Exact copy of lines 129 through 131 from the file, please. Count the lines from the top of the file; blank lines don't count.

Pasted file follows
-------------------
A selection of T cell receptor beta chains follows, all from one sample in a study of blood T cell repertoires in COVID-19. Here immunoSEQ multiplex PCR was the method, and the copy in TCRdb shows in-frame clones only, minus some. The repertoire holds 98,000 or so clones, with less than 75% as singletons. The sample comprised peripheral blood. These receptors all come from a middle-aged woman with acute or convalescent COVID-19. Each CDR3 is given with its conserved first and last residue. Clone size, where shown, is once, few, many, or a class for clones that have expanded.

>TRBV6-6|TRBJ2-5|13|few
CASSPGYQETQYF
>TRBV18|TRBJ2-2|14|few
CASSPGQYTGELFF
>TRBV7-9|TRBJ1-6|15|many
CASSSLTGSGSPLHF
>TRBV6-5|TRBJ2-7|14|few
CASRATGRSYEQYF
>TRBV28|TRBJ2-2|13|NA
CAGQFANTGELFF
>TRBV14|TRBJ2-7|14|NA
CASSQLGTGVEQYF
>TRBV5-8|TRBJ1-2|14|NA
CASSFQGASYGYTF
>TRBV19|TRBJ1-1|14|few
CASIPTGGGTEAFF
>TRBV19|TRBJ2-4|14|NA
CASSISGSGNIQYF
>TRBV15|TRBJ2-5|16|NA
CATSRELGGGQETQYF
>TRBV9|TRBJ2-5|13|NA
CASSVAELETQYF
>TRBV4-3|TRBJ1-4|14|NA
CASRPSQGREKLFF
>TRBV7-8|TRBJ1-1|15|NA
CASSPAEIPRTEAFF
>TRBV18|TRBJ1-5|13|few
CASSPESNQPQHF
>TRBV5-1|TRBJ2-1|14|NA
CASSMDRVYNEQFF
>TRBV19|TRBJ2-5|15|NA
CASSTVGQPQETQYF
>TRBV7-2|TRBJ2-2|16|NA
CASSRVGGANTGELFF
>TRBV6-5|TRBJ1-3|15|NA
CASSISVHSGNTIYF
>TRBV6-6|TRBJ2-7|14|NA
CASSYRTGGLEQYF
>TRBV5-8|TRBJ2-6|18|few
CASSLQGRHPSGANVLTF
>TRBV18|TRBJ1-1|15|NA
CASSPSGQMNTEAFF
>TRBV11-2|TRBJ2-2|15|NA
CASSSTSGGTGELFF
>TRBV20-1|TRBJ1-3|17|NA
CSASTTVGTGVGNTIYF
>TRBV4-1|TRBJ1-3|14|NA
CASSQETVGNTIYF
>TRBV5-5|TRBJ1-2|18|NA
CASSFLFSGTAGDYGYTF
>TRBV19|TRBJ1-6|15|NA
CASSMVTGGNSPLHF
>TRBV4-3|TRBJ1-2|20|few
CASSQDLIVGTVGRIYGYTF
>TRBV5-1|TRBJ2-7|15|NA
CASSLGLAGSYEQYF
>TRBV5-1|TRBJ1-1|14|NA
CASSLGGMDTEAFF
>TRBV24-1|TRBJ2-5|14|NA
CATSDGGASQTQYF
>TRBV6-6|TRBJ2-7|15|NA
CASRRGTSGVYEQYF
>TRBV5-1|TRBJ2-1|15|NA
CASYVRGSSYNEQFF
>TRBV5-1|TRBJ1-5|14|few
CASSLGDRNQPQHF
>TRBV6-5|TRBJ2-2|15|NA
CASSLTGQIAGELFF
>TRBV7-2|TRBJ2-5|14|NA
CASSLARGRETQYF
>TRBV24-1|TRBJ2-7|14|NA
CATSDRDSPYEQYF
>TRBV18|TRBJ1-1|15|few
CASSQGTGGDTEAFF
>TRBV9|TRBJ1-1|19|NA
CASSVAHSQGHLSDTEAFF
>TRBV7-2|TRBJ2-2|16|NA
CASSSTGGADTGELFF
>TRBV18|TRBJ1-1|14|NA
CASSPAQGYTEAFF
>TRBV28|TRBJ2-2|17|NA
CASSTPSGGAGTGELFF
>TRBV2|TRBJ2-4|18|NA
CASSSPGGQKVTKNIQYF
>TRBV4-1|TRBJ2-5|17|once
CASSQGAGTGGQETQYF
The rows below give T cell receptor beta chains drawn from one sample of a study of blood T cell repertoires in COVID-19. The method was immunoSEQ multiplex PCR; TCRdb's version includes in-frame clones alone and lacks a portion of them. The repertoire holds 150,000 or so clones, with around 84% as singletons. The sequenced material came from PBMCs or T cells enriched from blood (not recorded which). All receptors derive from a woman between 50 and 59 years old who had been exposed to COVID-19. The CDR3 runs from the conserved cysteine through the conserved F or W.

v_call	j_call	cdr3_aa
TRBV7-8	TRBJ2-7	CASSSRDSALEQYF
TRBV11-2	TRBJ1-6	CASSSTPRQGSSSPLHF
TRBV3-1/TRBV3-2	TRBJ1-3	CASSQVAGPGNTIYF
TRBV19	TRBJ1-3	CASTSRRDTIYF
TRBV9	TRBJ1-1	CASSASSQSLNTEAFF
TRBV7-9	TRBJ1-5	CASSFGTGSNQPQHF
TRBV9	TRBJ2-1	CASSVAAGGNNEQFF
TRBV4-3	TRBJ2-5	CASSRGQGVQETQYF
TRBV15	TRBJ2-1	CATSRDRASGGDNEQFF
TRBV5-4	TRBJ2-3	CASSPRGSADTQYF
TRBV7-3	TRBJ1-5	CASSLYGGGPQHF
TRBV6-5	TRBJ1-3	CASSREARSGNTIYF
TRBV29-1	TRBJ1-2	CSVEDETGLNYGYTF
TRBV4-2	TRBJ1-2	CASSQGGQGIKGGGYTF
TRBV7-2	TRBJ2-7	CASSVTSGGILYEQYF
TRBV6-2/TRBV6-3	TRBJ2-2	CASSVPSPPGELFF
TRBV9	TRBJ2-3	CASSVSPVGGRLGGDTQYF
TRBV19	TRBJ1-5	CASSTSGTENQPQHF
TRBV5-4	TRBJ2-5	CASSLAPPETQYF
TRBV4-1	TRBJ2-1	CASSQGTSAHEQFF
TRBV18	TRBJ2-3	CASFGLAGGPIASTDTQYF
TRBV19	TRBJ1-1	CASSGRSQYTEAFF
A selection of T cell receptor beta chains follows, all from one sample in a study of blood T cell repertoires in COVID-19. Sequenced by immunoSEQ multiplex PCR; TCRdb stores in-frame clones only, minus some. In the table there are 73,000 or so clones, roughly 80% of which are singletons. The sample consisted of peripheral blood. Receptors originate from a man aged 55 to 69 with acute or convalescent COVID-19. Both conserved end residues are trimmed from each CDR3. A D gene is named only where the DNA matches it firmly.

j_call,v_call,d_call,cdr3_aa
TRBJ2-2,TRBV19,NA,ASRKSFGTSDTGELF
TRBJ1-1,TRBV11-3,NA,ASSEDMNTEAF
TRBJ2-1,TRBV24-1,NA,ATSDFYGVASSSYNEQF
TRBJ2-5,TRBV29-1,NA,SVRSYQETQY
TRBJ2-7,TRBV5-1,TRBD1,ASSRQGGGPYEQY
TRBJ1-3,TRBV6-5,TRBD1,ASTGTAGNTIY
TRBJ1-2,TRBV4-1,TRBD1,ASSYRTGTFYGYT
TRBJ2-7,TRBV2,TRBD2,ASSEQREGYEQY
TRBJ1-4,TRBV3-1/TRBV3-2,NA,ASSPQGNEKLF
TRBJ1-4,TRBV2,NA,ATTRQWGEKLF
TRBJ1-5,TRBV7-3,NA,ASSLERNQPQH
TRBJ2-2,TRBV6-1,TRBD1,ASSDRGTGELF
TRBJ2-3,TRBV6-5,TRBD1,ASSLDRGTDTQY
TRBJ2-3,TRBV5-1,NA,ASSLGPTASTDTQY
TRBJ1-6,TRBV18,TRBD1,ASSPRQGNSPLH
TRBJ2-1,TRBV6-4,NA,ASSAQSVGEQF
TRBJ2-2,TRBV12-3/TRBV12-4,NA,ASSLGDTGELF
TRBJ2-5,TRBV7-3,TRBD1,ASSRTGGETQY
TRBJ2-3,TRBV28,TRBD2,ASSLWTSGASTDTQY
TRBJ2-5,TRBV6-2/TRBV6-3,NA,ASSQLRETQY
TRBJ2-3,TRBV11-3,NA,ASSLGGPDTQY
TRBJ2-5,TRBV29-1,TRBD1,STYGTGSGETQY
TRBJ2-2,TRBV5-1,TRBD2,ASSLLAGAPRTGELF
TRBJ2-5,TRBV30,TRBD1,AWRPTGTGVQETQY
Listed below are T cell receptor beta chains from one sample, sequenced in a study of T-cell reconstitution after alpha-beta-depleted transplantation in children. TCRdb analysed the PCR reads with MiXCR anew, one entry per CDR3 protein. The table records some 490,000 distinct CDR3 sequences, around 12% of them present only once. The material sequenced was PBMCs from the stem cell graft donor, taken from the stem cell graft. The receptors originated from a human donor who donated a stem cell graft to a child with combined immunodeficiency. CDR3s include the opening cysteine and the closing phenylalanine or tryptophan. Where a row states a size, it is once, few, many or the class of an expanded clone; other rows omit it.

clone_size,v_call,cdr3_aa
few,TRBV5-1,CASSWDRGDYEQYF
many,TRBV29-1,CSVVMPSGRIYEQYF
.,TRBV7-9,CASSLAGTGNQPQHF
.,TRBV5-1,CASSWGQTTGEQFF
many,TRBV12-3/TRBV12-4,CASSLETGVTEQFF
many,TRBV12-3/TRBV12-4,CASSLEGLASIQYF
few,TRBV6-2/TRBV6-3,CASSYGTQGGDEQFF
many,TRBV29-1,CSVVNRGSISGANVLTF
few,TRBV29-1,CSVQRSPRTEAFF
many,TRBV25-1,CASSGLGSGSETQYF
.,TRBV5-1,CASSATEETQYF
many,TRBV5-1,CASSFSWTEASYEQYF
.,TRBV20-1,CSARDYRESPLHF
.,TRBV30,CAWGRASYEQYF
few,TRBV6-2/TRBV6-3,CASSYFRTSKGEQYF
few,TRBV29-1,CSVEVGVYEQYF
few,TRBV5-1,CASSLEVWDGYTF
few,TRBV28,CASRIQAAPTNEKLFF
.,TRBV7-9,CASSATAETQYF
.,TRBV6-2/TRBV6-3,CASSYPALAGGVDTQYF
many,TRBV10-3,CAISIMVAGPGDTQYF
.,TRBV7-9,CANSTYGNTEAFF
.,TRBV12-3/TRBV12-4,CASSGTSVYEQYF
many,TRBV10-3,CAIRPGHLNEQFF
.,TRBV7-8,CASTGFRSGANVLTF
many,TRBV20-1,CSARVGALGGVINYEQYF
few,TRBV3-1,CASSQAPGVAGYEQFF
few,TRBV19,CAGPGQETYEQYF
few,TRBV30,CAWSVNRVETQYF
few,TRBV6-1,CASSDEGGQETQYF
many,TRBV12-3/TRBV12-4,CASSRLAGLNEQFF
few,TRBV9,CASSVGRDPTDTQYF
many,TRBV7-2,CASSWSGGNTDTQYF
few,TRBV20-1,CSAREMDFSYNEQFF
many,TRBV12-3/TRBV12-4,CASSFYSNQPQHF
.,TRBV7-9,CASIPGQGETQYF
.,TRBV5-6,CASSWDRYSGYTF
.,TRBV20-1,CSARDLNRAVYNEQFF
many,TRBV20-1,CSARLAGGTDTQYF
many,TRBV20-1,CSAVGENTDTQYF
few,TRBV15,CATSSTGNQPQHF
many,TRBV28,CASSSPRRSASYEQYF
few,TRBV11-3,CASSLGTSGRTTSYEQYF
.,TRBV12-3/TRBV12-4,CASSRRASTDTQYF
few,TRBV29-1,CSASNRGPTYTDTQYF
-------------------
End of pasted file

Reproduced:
TRBJ2-1,TRBV6-4,NA,ASSAQSVGEQF
TRBJ2-2,TRBV12-3/TRBV12-4,NA,ASSLGDTGELF
TRBJ2-5,TRBV7-3,TRBD1,ASSRTGGETQY